OK, Albuquerque city councilors and Mayor Tim Keller. It’s time to act.
U.S. District Judge James Browning has ruled the city’s vehicle-seizure program in its current incarnation is unconstitutional. City leaders should take that ruling as their cue to revamp the controversial – but necessary – ordinance to bring it into legal compliance.
And that work should begin immediately.
Currently, the city ordinance allows police to confiscate vehicles driven by people arrested on suspicion of a second or subsequent DWI or by anyone caught driving with a suspended or revoked license due to a DWI. And owners who were not driving would be faced with fines, fees and administrative hearings to get their cars back. The city often would agree to release the vehicle for thousands of dollars and a boot agreement.
In his 105-page opinion, Browning noted it’s unconstitutional for the city to make vehicle owners prove their innocence when their cars are seized after being driven by someone else.
“The forfeiture program … violates procedural due process, because owners have to prove that their cars are not subject to civil forfeiture,” Browning wrote.
He also ruled it was improper that the money the city collected from the program – which has been around in various forms since at least 1996 – was used to pay the salaries of employees who work in the program. He said the funds should go to the city’s general fund, then be appropriated for seizure program operations.
Robert Everett Johnson, an attorney for the Institute for Justice, which worked on the case, says Browning’s ruling could affect municipalities around the country that run vehicle seizure programs similar to the one in Albuquerque.
This ruling doesn’t come as much of a surprise to city officials since Browning had previously expressed concerns with the ordinance. Alicia Manzano, a spokeswoman for the Mayor’s Office, said in a statement “this ruling confirms our concerns with the past approach and the need to protect the constitutional rights of people in our community.”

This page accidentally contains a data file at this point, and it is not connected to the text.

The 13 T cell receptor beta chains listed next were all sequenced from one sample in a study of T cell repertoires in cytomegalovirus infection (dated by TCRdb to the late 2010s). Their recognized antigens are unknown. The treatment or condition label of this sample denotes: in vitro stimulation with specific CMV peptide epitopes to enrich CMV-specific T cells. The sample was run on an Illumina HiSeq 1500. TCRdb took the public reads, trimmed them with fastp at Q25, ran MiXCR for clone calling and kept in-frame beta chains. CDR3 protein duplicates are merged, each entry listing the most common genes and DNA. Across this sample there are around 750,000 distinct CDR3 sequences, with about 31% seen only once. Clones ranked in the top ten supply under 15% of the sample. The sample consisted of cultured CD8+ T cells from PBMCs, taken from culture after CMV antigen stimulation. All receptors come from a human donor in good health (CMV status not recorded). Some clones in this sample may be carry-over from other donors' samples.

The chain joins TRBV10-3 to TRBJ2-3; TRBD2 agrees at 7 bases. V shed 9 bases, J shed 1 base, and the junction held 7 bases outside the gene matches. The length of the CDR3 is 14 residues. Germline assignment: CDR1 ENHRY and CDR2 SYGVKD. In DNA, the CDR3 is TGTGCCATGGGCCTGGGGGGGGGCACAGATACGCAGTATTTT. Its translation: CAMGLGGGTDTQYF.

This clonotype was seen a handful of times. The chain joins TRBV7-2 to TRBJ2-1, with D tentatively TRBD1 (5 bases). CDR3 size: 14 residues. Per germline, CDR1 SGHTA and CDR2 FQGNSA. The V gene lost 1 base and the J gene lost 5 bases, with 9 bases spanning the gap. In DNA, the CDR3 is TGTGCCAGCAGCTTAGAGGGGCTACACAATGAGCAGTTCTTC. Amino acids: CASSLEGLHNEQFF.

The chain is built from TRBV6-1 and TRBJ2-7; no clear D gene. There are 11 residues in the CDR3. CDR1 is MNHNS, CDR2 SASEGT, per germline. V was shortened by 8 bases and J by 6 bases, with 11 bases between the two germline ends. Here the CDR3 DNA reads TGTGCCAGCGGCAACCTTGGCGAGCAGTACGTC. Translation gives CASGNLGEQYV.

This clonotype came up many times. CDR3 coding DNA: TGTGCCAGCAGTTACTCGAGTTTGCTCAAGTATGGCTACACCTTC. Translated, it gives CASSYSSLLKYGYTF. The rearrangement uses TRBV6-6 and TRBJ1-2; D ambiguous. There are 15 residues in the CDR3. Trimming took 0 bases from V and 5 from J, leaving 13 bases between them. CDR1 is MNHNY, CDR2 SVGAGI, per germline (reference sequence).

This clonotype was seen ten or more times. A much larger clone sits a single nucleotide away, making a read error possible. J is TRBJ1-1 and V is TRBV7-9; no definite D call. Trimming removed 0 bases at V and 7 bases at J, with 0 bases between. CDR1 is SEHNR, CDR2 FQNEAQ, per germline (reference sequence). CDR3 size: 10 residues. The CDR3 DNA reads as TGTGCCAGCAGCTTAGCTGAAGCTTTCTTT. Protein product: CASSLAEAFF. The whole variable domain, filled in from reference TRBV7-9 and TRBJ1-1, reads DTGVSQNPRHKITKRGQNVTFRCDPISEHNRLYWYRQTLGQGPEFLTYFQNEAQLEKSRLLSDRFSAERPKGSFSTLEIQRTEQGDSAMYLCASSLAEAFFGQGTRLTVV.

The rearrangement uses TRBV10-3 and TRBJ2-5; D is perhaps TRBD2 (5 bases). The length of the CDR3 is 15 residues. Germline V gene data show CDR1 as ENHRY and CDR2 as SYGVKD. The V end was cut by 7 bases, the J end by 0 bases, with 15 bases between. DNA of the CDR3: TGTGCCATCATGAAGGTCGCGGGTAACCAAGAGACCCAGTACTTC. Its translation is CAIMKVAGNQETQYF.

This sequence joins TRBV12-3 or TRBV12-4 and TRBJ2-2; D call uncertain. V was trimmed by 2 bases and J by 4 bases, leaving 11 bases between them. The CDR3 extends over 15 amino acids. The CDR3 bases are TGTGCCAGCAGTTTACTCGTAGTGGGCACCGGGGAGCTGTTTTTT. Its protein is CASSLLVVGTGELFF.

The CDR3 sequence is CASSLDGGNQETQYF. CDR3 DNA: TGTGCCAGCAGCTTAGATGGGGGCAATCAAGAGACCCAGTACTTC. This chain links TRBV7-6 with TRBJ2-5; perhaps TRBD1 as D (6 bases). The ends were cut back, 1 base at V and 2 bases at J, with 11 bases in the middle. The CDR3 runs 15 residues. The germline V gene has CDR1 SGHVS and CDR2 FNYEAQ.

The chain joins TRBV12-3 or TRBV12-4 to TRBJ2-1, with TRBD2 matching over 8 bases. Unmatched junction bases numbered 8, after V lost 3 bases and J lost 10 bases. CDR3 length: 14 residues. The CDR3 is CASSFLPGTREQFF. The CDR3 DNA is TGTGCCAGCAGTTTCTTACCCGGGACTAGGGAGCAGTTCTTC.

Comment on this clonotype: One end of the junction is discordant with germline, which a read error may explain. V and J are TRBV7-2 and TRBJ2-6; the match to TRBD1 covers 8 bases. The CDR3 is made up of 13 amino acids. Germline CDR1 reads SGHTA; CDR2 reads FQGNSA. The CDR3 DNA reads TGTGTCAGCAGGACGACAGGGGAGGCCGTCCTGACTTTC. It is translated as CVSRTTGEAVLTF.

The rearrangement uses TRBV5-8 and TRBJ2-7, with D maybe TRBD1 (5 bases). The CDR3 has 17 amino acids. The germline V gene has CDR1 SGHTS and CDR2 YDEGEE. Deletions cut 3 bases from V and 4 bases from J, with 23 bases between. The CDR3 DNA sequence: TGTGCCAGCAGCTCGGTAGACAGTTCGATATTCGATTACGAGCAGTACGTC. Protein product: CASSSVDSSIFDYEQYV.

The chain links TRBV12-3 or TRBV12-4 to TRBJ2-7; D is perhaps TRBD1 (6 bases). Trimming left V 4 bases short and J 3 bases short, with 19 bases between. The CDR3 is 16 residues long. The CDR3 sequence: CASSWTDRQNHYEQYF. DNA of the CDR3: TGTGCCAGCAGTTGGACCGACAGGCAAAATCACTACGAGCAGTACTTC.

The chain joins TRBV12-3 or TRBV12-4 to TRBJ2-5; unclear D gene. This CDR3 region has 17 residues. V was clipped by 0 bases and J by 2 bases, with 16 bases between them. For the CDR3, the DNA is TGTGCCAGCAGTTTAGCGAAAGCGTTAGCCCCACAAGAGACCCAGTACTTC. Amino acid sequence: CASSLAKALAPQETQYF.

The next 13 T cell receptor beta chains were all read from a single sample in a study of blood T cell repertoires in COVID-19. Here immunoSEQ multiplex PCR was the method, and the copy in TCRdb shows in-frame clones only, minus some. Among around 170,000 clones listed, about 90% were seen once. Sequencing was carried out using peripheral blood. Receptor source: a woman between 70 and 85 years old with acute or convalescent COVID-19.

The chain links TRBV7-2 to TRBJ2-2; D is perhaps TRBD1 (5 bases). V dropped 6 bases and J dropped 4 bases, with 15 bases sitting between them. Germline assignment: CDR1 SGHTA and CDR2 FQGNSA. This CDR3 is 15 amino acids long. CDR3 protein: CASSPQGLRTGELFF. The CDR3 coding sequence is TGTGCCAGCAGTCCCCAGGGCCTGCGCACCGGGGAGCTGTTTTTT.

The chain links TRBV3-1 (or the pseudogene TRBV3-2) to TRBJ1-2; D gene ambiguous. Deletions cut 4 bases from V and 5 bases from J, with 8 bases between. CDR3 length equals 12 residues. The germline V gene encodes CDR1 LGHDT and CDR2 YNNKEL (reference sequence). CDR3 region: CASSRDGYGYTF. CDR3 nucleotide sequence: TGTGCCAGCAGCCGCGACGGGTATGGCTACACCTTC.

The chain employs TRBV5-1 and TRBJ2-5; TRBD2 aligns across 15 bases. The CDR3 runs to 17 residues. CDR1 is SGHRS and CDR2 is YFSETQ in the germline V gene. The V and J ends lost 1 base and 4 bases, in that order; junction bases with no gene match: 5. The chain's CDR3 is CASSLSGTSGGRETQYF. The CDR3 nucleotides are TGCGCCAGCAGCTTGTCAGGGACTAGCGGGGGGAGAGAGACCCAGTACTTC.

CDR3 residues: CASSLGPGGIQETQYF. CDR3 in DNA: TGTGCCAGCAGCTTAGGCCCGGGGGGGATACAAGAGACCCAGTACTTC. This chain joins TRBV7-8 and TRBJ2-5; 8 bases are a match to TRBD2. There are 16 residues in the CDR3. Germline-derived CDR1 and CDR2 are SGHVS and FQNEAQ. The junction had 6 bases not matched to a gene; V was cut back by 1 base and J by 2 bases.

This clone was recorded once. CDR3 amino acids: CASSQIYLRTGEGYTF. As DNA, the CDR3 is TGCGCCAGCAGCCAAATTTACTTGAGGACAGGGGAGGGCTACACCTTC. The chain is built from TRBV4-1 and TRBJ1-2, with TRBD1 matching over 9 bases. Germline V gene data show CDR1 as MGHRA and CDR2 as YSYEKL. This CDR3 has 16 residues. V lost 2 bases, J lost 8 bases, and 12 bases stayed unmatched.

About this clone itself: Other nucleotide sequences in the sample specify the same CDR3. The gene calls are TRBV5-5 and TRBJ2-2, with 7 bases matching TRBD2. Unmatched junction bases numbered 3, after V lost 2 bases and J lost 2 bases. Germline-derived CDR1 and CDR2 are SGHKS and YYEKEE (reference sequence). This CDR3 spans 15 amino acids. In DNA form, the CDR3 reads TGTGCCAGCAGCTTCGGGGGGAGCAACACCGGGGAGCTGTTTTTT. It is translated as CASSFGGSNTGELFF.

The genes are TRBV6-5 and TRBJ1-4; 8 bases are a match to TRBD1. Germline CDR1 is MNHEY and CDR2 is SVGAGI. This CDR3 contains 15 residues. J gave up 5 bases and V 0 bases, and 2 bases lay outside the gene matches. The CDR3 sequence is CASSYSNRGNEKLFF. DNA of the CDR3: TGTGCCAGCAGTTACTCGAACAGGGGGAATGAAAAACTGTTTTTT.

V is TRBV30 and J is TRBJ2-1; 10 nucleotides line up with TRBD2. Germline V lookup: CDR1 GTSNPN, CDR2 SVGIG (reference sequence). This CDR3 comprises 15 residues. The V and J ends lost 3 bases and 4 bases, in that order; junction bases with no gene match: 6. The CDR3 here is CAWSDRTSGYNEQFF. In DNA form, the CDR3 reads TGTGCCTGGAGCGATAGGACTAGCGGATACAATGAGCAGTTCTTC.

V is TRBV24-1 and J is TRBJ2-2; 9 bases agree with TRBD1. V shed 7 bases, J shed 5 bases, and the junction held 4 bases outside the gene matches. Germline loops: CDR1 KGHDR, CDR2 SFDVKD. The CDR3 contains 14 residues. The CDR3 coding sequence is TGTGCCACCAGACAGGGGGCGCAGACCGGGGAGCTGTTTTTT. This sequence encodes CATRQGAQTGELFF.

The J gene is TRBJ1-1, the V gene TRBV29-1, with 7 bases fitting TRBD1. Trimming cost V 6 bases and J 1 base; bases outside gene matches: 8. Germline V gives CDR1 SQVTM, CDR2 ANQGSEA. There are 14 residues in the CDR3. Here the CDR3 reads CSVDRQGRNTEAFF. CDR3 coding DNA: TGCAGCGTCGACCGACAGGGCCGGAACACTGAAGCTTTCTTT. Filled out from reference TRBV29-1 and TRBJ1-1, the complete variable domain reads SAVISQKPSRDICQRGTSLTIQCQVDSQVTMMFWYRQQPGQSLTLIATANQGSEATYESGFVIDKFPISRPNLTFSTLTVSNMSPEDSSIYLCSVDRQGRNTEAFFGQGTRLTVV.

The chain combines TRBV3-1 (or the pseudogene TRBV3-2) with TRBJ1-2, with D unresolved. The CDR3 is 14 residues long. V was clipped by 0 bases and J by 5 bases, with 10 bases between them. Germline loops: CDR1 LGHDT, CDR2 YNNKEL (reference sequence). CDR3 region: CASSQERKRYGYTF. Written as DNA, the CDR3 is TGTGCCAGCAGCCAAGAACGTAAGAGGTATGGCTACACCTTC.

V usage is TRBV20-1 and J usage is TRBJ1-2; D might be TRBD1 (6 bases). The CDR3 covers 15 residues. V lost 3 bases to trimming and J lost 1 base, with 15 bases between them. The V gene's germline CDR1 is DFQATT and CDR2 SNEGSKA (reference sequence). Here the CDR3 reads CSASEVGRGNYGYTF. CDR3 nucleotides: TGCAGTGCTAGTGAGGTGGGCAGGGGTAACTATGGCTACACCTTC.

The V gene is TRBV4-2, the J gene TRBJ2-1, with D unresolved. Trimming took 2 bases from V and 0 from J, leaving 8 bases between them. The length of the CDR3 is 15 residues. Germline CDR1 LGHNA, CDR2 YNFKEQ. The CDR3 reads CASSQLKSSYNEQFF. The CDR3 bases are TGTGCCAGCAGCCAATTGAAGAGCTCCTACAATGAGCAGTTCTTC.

Blueprint already in the works
The Keller administration earlier this year rolled out a policy proposal that called for the city to continue seizing cars from suspected drunken drivers picked up for a repeat DWI arrest. But, under the proposal, the city wouldn’t actually take ownership of the car and sell it unless the driver was convicted. The administration’s proposal would also give more protections to vehicle owners who were not the ones driving by shifting the burden of proof from the owner to the city before imposing fines and fees.
Couple those changes with a requirement that money generated by the vehicle seizure program be deposited into the general fund, and the City Council has a good blueprint for how to get the vehicle seizure ordinance back on track.
This ordinance is critical because of the death and destruction that results from drunken driving.
In 2017 alone, there were 146 alcohol-related crash fatalities in New Mexico – 37 of those in Bernalillo County. In 2016, there were 171 fatalities in this state due to crashes involving alcohol – 51 of those in Bernalillo County.
The benefit of Albuquerque’s DWI vehicle-seizure program is that it puts repeat drunken drivers on notice that, if caught, they risk losing something tangible – the vehicle they’re driving. The consequence is felt immediately – not months down the road when their criminal case is adjudicated – and that’s what makes it so effective. Keller and the City Council need to come together to rewrite this important ordinance so that it continues to be a deterrent for repeat drunken drivers while also adhering to the letter and spirit of the law and the constitution.
And they should move quickly, because the program is needed to cut down on the carnage.
This editorial first appeared in the Albuquerque Journal. It was written by members of the editorial board and is unsigned as it represents the opinion of the newspaper rather than the writers.